At the ACF’s 2019 conference, ‘Funding on a finite planet’, its Chief Executive predicted increasing scrutiny of foundations’ choices in the context of climate breakdown and declining institutional trust. In particular, she asked whether we have been sufficiently attentive to the “68 billion elephants in the room – our £68 billion pounds worth of endowments?”
Many of us who help to manage these endowments are experiencing such a sharpened focus already. Where colleagues, grant-holders, and perhaps even Board members, have previously been content so long as the money was coming in, now they are keen to be a part of a conversation about how investment capital can best serve the public benefit and our organisational objectives.
While there may be no single destination, the Stronger Foundations initiative’s Investment report is an invaluable guide for charting our individual and collective journeys. Its fourth pillar – transparency and responding to scrutiny – helps to bring clarity about where we are and a check that we are on the right track. Crucially, it can also catalyse collaboration to help our collective £68 billion change the investment landscape for good. Exploring similar terrain, the poet David Whyte suggests that, “to confess is to declare oneself ready for a more courageous road.”
At Lankelly Chase, we’ve become much more open about our approach to investments: where we are now (including publishing portfolio holdings quarterly), where we are headed, and the actions we are taking in service of our mission. This has supported greater mutual accountability with grant-holders – not least those with ethical fundraising policies -, engagement from colleagues, and revealed opportunities to use leverage points available to us as an active investor (such as shareholder resolutions) in pursuit of shared goals.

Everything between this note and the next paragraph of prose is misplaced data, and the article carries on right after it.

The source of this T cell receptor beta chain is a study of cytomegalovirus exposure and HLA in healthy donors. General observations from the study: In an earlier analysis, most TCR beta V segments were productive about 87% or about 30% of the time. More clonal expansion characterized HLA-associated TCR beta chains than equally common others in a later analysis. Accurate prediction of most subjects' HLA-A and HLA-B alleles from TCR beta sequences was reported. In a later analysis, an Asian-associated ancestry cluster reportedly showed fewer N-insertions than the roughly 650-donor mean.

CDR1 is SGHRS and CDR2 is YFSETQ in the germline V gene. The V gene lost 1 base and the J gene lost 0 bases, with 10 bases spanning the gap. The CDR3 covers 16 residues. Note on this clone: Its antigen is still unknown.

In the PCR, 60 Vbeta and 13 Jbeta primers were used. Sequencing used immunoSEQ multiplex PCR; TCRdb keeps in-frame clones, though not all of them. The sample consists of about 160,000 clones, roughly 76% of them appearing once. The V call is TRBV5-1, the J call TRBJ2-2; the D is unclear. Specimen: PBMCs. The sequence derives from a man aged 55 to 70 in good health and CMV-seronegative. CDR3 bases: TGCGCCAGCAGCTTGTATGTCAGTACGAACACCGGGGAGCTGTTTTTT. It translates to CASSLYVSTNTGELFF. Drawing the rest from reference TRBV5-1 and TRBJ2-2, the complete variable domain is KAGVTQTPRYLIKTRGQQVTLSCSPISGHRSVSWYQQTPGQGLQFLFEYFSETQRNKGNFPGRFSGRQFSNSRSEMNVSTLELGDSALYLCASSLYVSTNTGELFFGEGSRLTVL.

As we embed racial justice at the centre of our work, acknowledging how the Foundation’s financial resources have been accumulated through extractive economic practices has pushed us to redouble our commitments. Indeed, we have developed a Racial Justice Accountability Plan which specifically addresses our relationship with financial capital.
Of course, there can be practical challenges to transparency, including the layers of intermediation through which our choices sometimes play out. Foundations often employ investment consultants who help select fund managers, who may themselves then select other funds to invest in, all before we arrive at the level of specific companies or assets.
Inspired by the ambition of the ‘ESG Olympics’ to bring foundations’ investments “out of the shadows” (see the Stronger Foundations report for more on this excellent event), we hope to make inroads by sharing publicly the ‘Statements of Intent’ which we have agreed with our fund managers.
These explain why we have appointed them to help implement our mission-aligned investment investment strategy, how we expect to work together, and how we will know whether the relationship is going well. They capture a shared understanding of our intentions, which we will report our progress on and undoubtedly reiterate.
In fact, as more of us pursue transparency and welcome scrutiny, we have been able to identify opportunities to pool our financial power. After all, the sector’s £68 billion must catalyse changes in investment practices and mindsets which will influence many times that amount. By sharing fund manager and company insights within the Charities Responsible Investment Network, for example, we’ve been able to speak alongside fellow charitable investors with more authority than any one of us might be able to alone.
The Stronger Foundations Investment report notes how foundations have used the 360Giving initiative to increase transparency about their grants, including to understand ourselves better, send a message of accountability to stakeholders, and to be part of a peer-network. Given transparency about our investment practices can help harness the remaining 95% or so of our financial resources in support of change, it’s time that we applied a similar standard to our investments.
Dominic Burke – Investment Director, Lankelly Chase